In light-hearted style, it will give you easy-to-understand and insanely practical tips about topics including:

  • Types of guns
  • Gun safety tips
  • Things to consider when choosing a gun
  • How to buy a gun
  • How to handle a gun
  • Getting started: A fistful of shooting tips
  • What to expect at the shooting range and what to bring
  • What you need to know about ammunition
  • How to clean your gun
  • Cheat sheet resources to help you find training, ranges and local gun stores

We’ll help you make sense out of all that complicated gun stuff while having a laugh or two. From the chapter “Gun Holsters – Do It Right!”

“Far too many new gun owners purchase a really nice gun, but then skimp on the quality of their holster. Seriously? You wouldn’t drink a Louis Roederer, 1990 Cristal Brut from a red Solo cup. Unless of course you’re attending a Real Housewives of Yulee, FL baby shower. If you’ve been invited to carry the Dubai First Royale MasterCard, you certainly wouldn’t whip it out at the Monte Carlo Van Cleef & Arpels from a velcro wallet. Unless you’re total nouveau riche like Justin Bieber. So why do people think it’s no big deal to buy a $9.95 holster from K-Mart for their brand new gun? It’s not like it’s a life and death investment. Or is it?”

Why do you need “The Rookie’s Guide To Guns and Shooting, Handgun Edition?” Go to any shooting range and observe what happens when folks show up without knowing the first thing about their new gun. Not only will you be safe by comparison, you’ll look like a seasoned pro.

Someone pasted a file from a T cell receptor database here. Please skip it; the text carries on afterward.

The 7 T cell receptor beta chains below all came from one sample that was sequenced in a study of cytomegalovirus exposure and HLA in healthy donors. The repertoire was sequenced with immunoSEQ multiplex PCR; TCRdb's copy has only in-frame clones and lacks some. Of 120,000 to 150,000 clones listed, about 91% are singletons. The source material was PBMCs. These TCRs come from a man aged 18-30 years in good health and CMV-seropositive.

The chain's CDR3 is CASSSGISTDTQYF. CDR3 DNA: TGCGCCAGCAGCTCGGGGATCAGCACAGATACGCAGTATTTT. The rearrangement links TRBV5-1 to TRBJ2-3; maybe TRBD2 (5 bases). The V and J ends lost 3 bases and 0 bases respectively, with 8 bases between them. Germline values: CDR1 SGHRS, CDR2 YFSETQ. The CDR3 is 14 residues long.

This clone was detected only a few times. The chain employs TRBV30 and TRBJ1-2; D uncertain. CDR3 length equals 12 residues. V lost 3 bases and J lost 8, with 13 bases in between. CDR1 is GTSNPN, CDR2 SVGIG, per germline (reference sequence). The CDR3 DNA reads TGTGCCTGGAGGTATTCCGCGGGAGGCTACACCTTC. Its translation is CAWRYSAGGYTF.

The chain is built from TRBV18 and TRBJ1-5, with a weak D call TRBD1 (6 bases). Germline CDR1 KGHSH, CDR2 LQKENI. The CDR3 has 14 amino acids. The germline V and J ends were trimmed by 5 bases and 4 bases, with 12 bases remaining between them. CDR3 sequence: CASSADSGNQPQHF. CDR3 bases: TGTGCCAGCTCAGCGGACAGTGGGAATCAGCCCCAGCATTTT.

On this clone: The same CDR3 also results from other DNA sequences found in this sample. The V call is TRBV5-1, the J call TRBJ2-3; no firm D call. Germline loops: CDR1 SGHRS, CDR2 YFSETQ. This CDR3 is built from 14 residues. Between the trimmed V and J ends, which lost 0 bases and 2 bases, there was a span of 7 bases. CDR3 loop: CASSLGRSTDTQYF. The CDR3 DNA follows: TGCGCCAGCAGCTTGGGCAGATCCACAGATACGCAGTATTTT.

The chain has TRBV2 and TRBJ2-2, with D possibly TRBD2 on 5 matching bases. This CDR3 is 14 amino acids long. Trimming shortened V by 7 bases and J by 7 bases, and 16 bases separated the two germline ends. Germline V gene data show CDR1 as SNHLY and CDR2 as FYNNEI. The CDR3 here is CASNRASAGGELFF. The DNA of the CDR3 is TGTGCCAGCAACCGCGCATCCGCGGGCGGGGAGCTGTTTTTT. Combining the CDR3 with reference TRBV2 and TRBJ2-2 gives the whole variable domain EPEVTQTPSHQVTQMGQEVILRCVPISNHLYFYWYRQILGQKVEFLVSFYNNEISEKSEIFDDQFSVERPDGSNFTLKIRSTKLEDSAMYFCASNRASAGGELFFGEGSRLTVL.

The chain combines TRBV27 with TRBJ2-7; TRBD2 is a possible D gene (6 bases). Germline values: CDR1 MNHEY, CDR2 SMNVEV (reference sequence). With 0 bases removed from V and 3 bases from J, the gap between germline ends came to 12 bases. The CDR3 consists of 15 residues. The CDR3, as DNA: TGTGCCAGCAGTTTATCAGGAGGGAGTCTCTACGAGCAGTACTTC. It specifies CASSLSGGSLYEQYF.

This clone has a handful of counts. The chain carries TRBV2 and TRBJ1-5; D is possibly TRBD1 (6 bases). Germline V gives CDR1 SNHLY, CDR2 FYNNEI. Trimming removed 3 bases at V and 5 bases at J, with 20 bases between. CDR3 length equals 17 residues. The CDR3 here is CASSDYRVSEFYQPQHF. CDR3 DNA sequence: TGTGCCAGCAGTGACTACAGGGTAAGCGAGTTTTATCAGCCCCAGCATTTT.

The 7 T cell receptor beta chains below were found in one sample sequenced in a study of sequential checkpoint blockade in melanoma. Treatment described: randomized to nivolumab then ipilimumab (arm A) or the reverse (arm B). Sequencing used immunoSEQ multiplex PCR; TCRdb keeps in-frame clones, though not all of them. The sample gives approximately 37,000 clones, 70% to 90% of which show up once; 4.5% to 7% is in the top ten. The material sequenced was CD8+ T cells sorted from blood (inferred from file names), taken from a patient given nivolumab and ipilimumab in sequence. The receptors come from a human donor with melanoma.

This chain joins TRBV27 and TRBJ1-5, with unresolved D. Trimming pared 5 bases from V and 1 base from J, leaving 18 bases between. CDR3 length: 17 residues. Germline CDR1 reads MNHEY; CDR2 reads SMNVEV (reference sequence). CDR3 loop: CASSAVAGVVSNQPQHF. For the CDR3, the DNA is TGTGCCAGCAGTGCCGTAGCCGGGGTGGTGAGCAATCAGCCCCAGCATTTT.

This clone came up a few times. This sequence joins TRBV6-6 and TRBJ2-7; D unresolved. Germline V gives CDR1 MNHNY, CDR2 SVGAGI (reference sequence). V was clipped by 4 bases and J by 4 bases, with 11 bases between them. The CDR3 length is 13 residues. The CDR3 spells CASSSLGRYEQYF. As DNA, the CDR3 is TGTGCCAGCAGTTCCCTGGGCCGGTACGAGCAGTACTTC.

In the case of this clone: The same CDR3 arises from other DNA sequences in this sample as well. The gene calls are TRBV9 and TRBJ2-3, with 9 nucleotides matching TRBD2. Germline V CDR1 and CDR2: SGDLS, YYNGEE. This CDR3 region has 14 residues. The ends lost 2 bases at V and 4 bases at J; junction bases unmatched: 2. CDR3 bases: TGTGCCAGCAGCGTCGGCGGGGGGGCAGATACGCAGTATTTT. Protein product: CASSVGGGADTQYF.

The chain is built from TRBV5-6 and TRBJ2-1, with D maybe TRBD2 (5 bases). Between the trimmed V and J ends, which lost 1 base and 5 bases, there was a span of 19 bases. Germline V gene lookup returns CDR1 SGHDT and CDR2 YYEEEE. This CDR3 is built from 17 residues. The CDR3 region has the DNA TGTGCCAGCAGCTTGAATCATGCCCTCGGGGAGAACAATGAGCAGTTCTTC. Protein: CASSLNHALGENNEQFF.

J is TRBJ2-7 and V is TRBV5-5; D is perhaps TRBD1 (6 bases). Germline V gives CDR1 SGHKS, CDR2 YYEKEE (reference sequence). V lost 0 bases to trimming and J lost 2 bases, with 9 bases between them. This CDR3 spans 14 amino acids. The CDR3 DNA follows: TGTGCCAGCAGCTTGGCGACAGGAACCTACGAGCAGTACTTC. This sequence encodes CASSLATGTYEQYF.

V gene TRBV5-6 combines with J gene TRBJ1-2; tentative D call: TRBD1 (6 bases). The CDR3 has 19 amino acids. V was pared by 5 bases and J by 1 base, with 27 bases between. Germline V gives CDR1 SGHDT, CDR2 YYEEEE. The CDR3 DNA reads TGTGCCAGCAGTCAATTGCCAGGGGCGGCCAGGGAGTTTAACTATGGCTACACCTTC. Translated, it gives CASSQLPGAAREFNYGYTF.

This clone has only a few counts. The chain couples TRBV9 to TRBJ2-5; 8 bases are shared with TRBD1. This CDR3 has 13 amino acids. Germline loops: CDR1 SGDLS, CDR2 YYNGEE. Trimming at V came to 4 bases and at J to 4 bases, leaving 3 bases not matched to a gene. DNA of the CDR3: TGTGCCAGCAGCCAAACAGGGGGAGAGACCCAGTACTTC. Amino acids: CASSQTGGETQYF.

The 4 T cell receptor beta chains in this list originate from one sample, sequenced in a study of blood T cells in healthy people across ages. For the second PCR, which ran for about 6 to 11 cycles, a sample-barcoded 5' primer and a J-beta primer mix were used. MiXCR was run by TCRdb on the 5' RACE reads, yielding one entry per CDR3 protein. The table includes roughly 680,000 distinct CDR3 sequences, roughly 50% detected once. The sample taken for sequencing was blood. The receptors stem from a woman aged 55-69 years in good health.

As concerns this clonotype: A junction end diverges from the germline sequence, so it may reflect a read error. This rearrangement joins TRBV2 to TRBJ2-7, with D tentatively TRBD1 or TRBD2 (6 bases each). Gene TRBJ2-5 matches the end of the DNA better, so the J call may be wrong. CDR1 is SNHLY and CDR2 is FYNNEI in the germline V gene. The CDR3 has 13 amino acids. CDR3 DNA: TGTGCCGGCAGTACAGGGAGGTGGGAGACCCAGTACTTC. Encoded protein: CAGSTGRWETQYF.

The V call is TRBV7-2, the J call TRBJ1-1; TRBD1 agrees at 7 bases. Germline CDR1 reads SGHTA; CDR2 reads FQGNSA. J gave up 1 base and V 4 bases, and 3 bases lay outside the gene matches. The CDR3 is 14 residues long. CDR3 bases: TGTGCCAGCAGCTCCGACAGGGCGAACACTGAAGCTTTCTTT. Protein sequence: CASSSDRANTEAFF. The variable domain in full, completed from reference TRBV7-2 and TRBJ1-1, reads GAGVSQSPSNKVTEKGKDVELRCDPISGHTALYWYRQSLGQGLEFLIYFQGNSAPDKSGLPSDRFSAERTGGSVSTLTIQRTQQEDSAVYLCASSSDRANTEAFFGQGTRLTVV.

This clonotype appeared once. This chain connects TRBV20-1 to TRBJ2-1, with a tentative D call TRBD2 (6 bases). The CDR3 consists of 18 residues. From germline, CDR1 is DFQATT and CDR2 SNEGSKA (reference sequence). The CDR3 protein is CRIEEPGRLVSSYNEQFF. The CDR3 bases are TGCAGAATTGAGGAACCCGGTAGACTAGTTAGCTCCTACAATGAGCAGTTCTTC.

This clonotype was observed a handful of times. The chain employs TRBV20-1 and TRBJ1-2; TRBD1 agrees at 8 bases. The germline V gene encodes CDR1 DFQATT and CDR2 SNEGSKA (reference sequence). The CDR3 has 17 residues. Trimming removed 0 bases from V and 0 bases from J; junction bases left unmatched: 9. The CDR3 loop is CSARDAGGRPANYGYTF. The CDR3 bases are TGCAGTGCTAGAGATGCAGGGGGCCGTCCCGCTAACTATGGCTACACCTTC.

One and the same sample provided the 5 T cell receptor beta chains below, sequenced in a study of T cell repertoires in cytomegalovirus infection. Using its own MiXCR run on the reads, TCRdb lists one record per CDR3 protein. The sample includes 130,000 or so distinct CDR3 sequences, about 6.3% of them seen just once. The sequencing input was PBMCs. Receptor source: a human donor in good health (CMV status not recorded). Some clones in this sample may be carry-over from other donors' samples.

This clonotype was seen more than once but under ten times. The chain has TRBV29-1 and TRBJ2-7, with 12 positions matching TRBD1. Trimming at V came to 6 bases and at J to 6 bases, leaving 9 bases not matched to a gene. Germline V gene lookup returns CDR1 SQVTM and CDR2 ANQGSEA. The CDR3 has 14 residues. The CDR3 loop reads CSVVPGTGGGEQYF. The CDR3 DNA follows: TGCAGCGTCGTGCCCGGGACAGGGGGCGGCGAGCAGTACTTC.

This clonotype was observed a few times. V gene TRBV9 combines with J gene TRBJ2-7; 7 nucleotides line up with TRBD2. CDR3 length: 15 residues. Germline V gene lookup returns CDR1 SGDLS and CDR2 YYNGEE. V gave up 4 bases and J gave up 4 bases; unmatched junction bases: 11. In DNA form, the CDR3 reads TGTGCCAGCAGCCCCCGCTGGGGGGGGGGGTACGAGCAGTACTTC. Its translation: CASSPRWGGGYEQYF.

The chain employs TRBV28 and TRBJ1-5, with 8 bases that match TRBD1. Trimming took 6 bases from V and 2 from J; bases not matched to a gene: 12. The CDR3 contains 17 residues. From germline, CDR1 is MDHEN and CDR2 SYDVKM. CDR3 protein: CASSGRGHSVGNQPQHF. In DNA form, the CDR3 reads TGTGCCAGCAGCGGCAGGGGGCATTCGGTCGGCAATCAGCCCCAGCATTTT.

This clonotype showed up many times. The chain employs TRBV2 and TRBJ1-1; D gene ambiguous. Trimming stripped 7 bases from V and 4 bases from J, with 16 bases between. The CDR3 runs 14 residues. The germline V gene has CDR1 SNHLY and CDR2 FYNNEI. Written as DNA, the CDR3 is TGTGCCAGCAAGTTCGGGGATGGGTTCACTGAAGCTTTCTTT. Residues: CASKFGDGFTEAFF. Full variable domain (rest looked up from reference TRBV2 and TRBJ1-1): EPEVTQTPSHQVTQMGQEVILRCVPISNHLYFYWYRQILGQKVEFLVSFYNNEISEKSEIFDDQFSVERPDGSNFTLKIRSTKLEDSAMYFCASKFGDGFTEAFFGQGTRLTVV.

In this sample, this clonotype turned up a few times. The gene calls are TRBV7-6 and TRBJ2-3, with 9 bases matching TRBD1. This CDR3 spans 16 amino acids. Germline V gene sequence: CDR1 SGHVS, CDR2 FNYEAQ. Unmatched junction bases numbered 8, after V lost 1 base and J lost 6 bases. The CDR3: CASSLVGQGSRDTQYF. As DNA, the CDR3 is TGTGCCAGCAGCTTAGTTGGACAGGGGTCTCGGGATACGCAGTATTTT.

The editors at MyGunCulture.com have painstakingly documented all the experiences, mistakes and learnings we’ve seen over the years. In other words, we’ve tried just about everything. We’ve had great successes. We’ve experienced colossal failures. We’ve listened to so many gun show huckster sales pitches that the late Billy Mays would be impressed. And the result? “The Rookie’s Guide to Guns and Shooting, Handgun Edition.”

Loaded with pictures and the comedic illustrations, this book will tell you just about everything you need to know to get started with the shooting sports.

Enjoy!

 

Team Smith & Wesson’s Trevor Baucom: Go Big or Go Home!

If you’re thinking about getting into competitive shooting, you could always start small, maybe with a local club match. Of you could just go and enter the most challenging competition there is – the Bianchi Cup. That’s what Team Smith & Wesson’s Trevor Baucom did. Oh, and he did it from a wheelchair. You see, Trevor is a medically retired Chief Warrant Officer and Blackhawk Pilot who was paralyzed in a crash during a night assault mission in Afghanistan. Now, as a sponsored competitive shooter, he’s opening doors to the shooting sports for lots of folks.

Trevor Baucom, Team Smith & Wesson

We caught up with Team Smith & Wesson’s Trevor Baucom at SHOT Show 2013.

We had a lot of fun talking with Trevor Baucom. Here’s what we learned…

My Gun Culture: So Trevor, if we have our facts straight, you’re a relatively new addition to Team Smith & Wesson. Didn’t you join the team sometime in mid-2011?

Trevor Baucom: That’s right, I was formally introduced as a team member at the NRA Annual Meeting in 2011 in Pittsburgh.

MGC: Now for the interesting part – was your first major competition really the The 2011 Bianchi Cup National Championship?

Trevor: Well no, not really. Bianchi was my FIRST shooting competition PERIOD! I had shot plenty just playing around, but never anything in terms of serious competition. After a couple of months of training, Bianchi was the first match I ever shot!

MGC: Ummm, that’s kind of like learning how to read by picking up a copy of War and Peace isn’t it? For those who aren’t familiar, the Bianchi Cup is the most brutal test of handgun shooting skill.